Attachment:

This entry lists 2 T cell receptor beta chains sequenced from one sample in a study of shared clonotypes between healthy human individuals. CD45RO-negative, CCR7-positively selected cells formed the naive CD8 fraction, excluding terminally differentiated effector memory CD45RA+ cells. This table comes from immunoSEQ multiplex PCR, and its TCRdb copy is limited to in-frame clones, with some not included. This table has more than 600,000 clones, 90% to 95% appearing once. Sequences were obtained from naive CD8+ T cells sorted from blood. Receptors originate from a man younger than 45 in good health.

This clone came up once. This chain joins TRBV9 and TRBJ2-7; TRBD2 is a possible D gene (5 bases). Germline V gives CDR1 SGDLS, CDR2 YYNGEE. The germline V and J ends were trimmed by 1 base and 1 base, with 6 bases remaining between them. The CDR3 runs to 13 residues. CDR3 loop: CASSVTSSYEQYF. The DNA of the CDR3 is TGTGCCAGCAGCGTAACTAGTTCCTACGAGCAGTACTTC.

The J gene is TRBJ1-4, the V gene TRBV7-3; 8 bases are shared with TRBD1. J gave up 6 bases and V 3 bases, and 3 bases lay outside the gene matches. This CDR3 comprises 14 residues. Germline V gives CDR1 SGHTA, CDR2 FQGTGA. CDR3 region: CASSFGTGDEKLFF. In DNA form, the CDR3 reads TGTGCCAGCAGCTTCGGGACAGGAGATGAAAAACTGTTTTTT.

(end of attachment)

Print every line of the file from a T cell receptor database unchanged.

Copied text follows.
This entry lists 2 T cell receptor beta chains sequenced from one sample in a study of shared clonotypes between healthy human individuals. CD45RO-negative, CCR7-positively selected cells formed the naive CD8 fraction, excluding terminally differentiated effector memory CD45RA+ cells. This table comes from immunoSEQ multiplex PCR, and its TCRdb copy is limited to in-frame clones, with some not included. This table has more than 600,000 clones, 90% to 95% appearing once. Sequences were obtained from naive CD8+ T cells sorted from blood. Receptors originate from a man younger than 45 in good health.

This clone came up once. This chain joins TRBV9 and TRBJ2-7; TRBD2 is a possible D gene (5 bases). Germline V gives CDR1 SGDLS, CDR2 YYNGEE. The germline V and J ends were trimmed by 1 base and 1 base, with 6 bases remaining between them. The CDR3 runs to 13 residues. CDR3 loop: CASSVTSSYEQYF. The DNA of the CDR3 is TGTGCCAGCAGCGTAACTAGTTCCTACGAGCAGTACTTC.

The J gene is TRBJ1-4, the V gene TRBV7-3; 8 bases are shared with TRBD1. J gave up 6 bases and V 3 bases, and 3 bases lay outside the gene matches. This CDR3 comprises 14 residues. Germline V gives CDR1 SGHTA, CDR2 FQGTGA. CDR3 region: CASSFGTGDEKLFF. In DNA form, the CDR3 reads TGTGCCAGCAGCTTCGGGACAGGAGATGAAAAACTGTTTTTT.